Brussels, 22 March 2012
Mechanical Engineering Industry – A large, successful and heterogeneous sector
The Mechanical Engineering Industry is a very wide and diverse sector. It mainly covers machinery and equipment, machinery for the production and use of mechanical power, except aircraft, vehicle and cycle engines, agricultural and forestry machinery, machine tools and other special purpose machinery. With more than 20 subsectors that face quite different market environments it is one of the most heterogeneous industry sectors.
Large and successful
Mechanical Engineering Industry is one of the most shining examples in performance of EU economy. It is characterised by relatively small family owned companies. The typical firm size is between 500 and 2,000 employees. Most of them do not fall under the EU Small and Medium sized (up to 200 employees).
ME is one of the major branches of manufacturing in the EU-27, with a share of around 9.1% of all production in manufacturing industries. As compared to other industries, ME firms are characterized by a relatively high manufacturing depth. This is mainly explained by three factors:
predominant small-batch and single-item production,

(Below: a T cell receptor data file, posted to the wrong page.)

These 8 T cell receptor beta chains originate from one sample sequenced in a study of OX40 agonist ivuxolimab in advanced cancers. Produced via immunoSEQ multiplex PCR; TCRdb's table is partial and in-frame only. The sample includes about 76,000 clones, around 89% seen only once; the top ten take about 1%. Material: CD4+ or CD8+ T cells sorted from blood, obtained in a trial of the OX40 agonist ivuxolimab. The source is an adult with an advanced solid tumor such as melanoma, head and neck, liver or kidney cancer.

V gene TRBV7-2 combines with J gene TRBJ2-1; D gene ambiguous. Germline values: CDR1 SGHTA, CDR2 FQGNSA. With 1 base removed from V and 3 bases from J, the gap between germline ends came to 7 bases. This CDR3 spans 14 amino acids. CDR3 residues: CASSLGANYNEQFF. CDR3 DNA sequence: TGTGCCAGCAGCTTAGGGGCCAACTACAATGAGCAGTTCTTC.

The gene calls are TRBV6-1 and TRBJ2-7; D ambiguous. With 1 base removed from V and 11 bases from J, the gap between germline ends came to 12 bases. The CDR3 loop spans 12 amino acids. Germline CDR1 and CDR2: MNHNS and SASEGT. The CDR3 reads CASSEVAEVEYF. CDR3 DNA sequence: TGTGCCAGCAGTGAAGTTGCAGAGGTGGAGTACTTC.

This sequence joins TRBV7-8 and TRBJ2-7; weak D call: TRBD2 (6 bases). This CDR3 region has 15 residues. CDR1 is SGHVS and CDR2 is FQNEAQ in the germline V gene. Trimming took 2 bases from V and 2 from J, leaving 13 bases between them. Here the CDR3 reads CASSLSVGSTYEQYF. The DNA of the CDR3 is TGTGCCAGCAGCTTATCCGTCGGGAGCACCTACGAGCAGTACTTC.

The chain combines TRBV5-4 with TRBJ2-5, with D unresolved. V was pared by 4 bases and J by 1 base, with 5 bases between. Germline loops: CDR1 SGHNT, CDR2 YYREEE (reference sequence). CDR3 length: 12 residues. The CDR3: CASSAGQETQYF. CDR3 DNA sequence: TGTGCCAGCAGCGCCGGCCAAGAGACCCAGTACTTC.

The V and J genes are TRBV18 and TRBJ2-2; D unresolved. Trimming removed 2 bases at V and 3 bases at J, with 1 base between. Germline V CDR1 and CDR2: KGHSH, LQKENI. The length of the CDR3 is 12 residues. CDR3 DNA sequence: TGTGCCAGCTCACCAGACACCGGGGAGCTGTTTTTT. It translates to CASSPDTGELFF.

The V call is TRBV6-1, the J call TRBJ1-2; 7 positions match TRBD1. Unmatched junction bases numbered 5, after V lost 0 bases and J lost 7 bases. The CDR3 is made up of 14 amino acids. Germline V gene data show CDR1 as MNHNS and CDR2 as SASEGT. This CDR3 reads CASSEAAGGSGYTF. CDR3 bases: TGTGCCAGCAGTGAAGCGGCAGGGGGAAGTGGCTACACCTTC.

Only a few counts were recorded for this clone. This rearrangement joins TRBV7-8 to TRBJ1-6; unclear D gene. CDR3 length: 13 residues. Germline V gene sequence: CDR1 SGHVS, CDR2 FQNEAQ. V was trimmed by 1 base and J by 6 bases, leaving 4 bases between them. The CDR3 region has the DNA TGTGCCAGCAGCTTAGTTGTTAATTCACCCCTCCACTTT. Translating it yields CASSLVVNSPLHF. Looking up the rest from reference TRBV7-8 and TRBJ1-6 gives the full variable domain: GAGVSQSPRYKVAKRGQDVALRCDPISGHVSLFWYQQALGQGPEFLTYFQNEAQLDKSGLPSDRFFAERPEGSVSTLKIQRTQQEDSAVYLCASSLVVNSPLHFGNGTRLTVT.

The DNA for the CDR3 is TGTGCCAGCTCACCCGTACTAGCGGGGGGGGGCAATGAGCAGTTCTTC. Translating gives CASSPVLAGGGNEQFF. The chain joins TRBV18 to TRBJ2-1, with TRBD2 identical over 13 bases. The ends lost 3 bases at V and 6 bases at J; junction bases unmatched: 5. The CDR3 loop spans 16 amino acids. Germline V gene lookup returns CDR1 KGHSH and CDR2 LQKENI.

high qualification requirements in manufacturing departments, and
large communication requirements between manufacturing, engineering and design departments.
EU ME’s growth in productivity is on average much higher than of total EU manufacturing. Only during the financial crisis, when ME was hit harder than other industries, productivity broke down (table 1)
A job intensive sector with outstanding international success
The EU’s share in global trade with mechanical engineering products (ME) amounted to 37.2% in 2010, and around 3% above its share in 2000. This development contrasts to the performance of the US and Japan, whose shares fell from 25.6 to 17.4% and from 21.3% to 15.6%. China was the outstanding winner: its share increased to 13.0% from only 3% in 2000.
The EU ME is not only one of the most important providers of workplaces within the EU, but contributes also significantly to a sound current account balance of the EU-27:
In 2010 the extra-EU exports only amounted to 1343.9 bn €, whereas imports reached 1500.6 bn €.
For ME however, exports amounted to 200.4 bn €, with imports of 81.2 bn €.
In 2010 the trade deficit for total manufactured goods had reached 156.7 bn €.
Without the surplus created by ME, it would have been more than three quarters higher and would have reached 275.9 bn €.
EU ME employment development has been better than for total manufacturing, despite the fact that ME was hit harder by the crisis than most other EU-industries. Over the period 2000 – 2010, overall employment for the ME showed a decline with 2.6%, in the US, 3.3% in Japan, and 1.5% in the EU.